Thanks all for your input. Now you've really confusing me with the
facts. Guess I just need to buy a new house.
Cable in --> 2-way-splitter . One leg of that goes to the cable
modem. Use whatever I decide size splitter on the other leg
Wouldn't an amp be reasonable in the following situation?
Cable comes in, and there is a splitter in the attic. Signal is
fairly good coming into this splitter.
One branch goes to the computer room. The signal there is fine.
Other branch goes to the living room, where it goes to another
splitter which I have not located, and the cable guy also failed
to locate, and from there goes to two outlets in the living room.
This second splitter seems to be a not particularly good splitter,
so the signal is borderline between fair and good in the living
Couldn't an amp be used between the two splitters, to boost the good
signal coming out of the first splitter to compensate for the loss in
the second splitter?
Not that I actually need it. Although the cable box reports the signal
as fair most of the time, bordering on good, and occasionally dipping to
poor, and the cable installer thought, when he used his meter, that it
was too low to work and was surprised when I got a picture, in fact it
has worked flawlessly for the 3.5 months I've been in this place. All
channels are fine, including HD channels and channels using surround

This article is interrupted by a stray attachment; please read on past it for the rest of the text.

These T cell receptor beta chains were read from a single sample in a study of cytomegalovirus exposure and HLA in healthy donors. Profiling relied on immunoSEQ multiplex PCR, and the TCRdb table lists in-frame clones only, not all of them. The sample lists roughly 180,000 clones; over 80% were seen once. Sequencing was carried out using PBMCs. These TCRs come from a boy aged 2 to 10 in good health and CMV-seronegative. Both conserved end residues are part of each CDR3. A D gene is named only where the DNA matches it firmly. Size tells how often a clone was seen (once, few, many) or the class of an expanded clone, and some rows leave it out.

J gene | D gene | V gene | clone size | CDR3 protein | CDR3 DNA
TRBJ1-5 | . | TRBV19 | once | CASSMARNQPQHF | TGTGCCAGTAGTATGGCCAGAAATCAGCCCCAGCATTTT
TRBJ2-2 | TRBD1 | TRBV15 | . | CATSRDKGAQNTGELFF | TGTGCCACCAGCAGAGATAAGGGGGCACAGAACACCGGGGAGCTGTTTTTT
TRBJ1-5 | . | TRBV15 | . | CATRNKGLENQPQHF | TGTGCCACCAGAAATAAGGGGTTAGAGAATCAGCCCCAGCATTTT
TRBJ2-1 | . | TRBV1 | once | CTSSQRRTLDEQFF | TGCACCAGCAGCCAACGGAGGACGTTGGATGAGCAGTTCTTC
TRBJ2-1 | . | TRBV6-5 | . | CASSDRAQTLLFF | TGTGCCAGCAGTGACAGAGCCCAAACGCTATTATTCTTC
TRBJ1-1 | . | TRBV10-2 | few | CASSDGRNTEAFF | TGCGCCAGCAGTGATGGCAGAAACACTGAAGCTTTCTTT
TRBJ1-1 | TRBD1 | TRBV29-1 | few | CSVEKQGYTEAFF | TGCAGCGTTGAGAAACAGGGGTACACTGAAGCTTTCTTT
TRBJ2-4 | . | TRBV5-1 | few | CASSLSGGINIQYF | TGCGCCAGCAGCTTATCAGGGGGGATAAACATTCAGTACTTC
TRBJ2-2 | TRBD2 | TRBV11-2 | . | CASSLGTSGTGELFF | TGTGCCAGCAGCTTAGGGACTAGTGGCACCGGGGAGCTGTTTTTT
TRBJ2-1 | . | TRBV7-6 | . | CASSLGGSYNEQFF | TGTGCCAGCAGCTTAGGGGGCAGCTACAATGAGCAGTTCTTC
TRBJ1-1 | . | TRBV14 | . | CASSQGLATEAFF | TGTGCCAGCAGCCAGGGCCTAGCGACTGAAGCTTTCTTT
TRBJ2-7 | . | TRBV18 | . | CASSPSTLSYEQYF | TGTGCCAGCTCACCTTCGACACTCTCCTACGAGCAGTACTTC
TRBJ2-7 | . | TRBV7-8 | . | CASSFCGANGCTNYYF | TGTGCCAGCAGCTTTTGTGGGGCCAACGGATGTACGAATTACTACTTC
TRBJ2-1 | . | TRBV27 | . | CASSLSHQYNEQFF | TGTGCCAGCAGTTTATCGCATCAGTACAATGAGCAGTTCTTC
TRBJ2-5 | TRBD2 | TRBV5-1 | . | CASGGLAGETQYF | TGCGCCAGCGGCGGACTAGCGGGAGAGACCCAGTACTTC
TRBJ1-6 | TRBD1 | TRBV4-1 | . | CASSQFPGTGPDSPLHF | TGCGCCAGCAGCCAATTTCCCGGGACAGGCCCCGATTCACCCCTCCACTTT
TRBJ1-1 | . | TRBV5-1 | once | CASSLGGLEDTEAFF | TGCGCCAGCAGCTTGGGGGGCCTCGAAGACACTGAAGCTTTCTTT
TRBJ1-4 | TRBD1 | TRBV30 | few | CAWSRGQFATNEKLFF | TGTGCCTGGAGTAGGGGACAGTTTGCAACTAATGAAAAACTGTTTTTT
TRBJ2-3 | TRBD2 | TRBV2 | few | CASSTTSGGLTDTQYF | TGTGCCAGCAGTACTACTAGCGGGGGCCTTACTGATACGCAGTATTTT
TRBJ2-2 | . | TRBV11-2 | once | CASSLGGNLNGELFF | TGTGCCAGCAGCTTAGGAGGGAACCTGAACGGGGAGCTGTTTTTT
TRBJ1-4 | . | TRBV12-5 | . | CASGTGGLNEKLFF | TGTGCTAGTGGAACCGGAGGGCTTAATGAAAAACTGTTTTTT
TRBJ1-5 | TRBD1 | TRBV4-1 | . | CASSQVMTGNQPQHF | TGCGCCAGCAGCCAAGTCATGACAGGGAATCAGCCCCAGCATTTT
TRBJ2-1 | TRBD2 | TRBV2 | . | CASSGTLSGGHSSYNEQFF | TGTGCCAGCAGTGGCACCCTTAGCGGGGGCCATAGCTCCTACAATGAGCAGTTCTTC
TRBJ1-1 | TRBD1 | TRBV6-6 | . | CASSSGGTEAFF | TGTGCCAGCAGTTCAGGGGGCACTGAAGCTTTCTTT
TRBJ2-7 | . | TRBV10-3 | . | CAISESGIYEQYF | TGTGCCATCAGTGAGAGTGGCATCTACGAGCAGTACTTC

sound, and on-demand is fine, and my modem gets up to 20 mbit/second
with PowerBoost. When watching the signal monitoring page, I've never
seen an uncorrectable error reported, and only see an occasional
correctable error reported. So my inclination is to just leave things
as they are.
No... Either find the splitter and replace it, or pull a new piece of cable.
I don't know about your cable company, but mine would come in and do all the
troubleshooting necessary to fix this for free.
Not the best idea. Comccast gave you the splitter, right, and is
responsible for the quality of your computer feed.
Also iirc I think the output for the computer is different from the
output for the tv's and you'd have to find one that had the special
Any splitter reduces signal strenght, but all tv's and radios have
Automatic Gain Control (In radios, where this was first invented,
it's called Automatic Volume Control). If the signal is stronger than
it should be, the AGC reduces the amplification anyhow. So a weaker
signal with more amplification inside the tv is just as good as a
stronger signal with less amplification inside the tv.
You only have to be concerned AFTER you look at the tv and the picture
is not as good as it used to be.
All you need is a simple two in one splitter, which you can put just
past the splitter you have now, or closer to the two tvs.
You can generally get two splitters in a row before the signal is too
weak. The third splitter in series usually has to be an amplifier
(which must be plugged in and which uses electricity). But if the
second splitter, the one you are about to add, makes the picture
inferior, you can replace it with an amp. Don't worry, you'll still
be able to watch it until you get to Radio Shack.
HomeOwnersHub.com is a website for homeowners and building and maintenance pros. It is not affiliated with any of the manufacturers or service providers discussed here.
All logos and trade names are the property of their respective owners.